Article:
For more than a year, media outlets have posted stories on various major venture capital firms throwing their arms up in frustration and feeling woe over their cleantech investment portfolios. These down-and-out VC stories have been coupled with broader reporting on the drop in the total VC funds issued for cleantech after two years of growth in 2010 and 2011.
Indeed, Q4 2012 experienced a particularly low VC investment period for the alternative energy and fuels subset of cleantech, with just about $70 million in investment, the lowest quarterly mark in at least four years. Total cleantech investments in Q1 2013 were at an even more dramatic seven-year low.
This negative has have left many pundits with a dour attitude and confused understanding of the viability of investments in clean energy and related technologies.
Clean energy investment way up in the U.S., just not from VCs
VCs invest when the both the risks and potential rewards are high. Inspiring stories of VC investments in two folks toiling away in a garage on a clever idea is a bit at the far end of risk for VCs, but certainly they do usually make bets on companies that are pre-positive cash flow, and not infrequently, pre-revenue. Once a market begins to reach a level of early maturity, risks and rewards come down, and VCs exit all but the leading edge of the space.
This transition mostly occurred many years ago in the utility-scale wind and solar project finance market, including the backing of development companies, and is in mid-transition for distributed solar PV projects. A good example of this transition is distributed solar PV developer SolarCity, previously backed primarily by VCs but then floating a portion of its common equity to retail investors in an IPO in December.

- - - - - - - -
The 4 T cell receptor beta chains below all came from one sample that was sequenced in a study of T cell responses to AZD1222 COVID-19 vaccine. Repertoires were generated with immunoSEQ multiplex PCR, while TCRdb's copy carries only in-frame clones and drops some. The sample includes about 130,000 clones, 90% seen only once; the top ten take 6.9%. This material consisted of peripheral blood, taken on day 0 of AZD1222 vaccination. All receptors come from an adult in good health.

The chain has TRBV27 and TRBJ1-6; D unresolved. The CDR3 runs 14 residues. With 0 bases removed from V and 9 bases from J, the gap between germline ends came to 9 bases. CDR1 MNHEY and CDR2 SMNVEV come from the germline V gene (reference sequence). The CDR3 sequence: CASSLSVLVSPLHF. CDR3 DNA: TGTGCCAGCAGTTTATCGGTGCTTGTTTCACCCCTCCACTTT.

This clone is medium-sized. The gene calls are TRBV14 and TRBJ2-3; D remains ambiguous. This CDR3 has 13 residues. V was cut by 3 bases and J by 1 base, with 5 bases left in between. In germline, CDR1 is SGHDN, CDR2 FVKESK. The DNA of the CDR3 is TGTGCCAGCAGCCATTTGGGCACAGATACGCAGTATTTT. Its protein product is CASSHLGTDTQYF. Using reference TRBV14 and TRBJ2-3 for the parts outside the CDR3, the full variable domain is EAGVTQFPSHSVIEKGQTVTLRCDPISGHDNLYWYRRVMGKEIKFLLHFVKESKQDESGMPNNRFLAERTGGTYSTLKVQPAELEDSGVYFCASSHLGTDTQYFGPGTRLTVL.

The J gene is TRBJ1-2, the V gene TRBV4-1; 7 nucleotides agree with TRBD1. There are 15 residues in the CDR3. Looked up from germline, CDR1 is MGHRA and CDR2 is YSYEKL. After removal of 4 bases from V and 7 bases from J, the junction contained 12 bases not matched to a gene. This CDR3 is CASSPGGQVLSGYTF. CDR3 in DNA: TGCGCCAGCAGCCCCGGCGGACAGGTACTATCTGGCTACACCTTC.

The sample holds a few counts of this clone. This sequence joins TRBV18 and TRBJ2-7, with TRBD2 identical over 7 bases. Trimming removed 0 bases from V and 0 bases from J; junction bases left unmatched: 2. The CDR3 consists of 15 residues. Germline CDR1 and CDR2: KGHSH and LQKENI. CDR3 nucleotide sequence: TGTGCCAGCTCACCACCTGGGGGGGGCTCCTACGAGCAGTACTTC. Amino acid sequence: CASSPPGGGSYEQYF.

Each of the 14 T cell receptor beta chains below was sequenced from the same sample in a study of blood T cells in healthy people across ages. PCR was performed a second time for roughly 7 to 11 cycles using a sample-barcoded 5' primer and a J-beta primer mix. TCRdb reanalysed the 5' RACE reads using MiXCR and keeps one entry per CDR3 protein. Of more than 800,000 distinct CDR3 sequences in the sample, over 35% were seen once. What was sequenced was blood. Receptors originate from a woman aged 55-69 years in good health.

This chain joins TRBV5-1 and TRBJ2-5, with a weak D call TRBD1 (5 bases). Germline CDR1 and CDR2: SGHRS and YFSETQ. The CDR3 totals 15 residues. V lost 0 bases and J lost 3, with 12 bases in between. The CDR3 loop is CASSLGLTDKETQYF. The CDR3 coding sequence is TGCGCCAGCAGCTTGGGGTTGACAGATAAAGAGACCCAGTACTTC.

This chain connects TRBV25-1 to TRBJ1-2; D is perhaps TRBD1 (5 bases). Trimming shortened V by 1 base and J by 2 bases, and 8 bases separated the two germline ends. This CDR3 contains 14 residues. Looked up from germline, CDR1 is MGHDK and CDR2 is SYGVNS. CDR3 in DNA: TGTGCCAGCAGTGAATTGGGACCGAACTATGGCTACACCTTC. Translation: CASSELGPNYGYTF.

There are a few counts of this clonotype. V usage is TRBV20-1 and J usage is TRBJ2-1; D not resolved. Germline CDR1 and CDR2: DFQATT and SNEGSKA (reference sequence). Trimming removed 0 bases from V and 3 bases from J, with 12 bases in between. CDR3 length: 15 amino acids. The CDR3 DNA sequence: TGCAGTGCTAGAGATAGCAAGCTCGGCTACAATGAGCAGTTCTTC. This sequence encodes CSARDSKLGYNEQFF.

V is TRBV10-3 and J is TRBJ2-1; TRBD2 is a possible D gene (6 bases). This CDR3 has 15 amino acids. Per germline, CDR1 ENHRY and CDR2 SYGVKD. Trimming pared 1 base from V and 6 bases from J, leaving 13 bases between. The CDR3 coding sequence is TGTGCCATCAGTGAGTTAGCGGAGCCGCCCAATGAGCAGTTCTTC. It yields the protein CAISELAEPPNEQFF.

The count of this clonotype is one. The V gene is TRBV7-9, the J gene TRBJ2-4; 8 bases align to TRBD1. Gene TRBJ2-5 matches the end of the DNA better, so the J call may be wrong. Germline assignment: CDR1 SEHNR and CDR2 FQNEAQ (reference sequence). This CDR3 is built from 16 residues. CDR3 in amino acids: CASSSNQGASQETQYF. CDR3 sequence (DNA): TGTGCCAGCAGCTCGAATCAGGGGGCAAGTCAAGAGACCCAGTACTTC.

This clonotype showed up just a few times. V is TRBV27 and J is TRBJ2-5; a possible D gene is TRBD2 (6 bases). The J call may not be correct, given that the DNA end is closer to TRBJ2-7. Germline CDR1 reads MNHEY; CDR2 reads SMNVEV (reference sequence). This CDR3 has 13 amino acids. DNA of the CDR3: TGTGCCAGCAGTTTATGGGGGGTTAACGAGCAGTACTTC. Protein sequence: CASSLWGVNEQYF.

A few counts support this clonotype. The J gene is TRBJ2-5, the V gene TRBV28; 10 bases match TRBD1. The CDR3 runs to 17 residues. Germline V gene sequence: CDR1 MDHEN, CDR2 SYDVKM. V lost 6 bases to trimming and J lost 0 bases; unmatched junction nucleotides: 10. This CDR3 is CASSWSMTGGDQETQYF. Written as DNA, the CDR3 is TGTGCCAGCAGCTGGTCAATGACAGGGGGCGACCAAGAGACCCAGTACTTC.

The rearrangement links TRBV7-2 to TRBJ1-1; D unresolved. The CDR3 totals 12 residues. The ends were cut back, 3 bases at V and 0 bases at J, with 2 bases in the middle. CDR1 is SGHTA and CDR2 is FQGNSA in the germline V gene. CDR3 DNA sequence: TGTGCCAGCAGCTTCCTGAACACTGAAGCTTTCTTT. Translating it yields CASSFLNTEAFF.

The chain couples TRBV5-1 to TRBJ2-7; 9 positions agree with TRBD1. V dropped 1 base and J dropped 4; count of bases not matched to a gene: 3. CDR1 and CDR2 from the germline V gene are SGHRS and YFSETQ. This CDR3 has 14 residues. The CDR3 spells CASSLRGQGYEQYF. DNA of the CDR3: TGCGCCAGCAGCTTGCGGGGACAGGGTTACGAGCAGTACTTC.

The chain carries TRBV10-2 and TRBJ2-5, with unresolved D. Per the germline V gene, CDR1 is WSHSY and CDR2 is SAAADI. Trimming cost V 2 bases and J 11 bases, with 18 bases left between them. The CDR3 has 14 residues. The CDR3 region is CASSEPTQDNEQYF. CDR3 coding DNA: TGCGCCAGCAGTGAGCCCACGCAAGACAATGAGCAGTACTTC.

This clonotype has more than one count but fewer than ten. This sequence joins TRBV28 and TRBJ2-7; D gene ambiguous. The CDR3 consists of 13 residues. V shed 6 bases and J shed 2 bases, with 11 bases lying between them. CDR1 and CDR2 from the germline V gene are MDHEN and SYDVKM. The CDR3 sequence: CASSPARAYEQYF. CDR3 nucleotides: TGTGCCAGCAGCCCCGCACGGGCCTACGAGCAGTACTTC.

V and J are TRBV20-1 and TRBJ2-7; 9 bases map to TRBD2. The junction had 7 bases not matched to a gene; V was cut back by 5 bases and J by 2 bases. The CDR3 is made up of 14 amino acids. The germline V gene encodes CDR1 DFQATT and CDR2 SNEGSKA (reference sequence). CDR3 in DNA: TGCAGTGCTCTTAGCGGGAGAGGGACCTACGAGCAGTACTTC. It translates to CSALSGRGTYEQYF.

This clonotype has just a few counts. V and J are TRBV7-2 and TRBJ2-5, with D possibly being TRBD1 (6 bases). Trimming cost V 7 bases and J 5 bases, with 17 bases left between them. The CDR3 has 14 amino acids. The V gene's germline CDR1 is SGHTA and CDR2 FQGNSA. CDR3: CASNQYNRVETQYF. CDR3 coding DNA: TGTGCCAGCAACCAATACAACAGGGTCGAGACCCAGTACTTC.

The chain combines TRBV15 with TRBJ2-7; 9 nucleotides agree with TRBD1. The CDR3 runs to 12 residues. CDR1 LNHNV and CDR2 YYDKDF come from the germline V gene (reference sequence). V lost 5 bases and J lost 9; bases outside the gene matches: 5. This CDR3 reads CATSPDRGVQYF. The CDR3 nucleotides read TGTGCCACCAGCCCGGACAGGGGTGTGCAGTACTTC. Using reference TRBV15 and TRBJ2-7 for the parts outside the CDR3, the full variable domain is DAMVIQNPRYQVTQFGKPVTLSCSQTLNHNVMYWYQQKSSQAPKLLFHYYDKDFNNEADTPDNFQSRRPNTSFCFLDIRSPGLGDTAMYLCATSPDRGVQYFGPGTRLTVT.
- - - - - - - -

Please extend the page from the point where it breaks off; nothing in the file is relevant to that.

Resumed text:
Today’s situation, with the vast majority of clean energy investment not coming from VCs, is actually a positive indicator for the maturation of clean energy markets. PricewaterhouseCoopers tracked VC investments at $3.3 billion in U.S.-based cleantech companies in 2012. Yet U.S. project investments in wind and solar — both experiencing record totals in 2012 — exceeded $25 billion and $11 billion, respectively. The combined $36 billion is more than 11 times cleantech VC investments in 2012. Yet wind and solar are only a subset of alternative energy.
Furthermore, alternative energy is just a subset of cleantech, generally inclusive of environmental advances in other markets including smart grid, energy storage, energy efficiency, waste management, transportation, water provision, wastewater management and pollution abatement. Combining the project, corporate and other non-VC investments in newer technologies in these markets likely produces a ratio in the vicinity of 100 times.
Granted, some consider the word “cleantech” to explicitly describe only the VC stage (possibly coupled with the private equity stage) of environmentally beneficial tech-based investments, but this characterization isn’t fully appreciated outside of the financial community and certainly not sufficiently comprehended by the general public.
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